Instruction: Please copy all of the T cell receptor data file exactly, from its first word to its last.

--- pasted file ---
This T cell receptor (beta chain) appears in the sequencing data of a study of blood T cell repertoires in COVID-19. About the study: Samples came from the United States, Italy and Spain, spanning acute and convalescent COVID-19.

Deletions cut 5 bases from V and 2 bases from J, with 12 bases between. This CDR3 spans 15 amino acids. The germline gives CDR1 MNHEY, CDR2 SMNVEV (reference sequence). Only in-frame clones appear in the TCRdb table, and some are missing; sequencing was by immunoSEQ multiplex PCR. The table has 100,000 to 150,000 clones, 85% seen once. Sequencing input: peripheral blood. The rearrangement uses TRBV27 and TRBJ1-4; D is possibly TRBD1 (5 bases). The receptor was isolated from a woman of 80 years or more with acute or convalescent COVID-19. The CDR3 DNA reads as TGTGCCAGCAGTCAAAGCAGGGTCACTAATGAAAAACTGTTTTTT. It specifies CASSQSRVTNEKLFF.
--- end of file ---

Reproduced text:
This T cell receptor (beta chain) appears in the sequencing data of a study of blood T cell repertoires in COVID-19. About the study: Samples came from the United States, Italy and Spain, spanning acute and convalescent COVID-19.

Deletions cut 5 bases from V and 2 bases from J, with 12 bases between. This CDR3 spans 15 amino acids. The germline gives CDR1 MNHEY, CDR2 SMNVEV (reference sequence). Only in-frame clones appear in the TCRdb table, and some are missing; sequencing was by immunoSEQ multiplex PCR. The table has 100,000 to 150,000 clones, 85% seen once. Sequencing input: peripheral blood. The rearrangement uses TRBV27 and TRBJ1-4; D is possibly TRBD1 (5 bases). The receptor was isolated from a woman of 80 years or more with acute or convalescent COVID-19. The CDR3 DNA reads as TGTGCCAGCAGTCAAAGCAGGGTCACTAATGAAAAACTGTTTTTT. It specifies CASSQSRVTNEKLFF.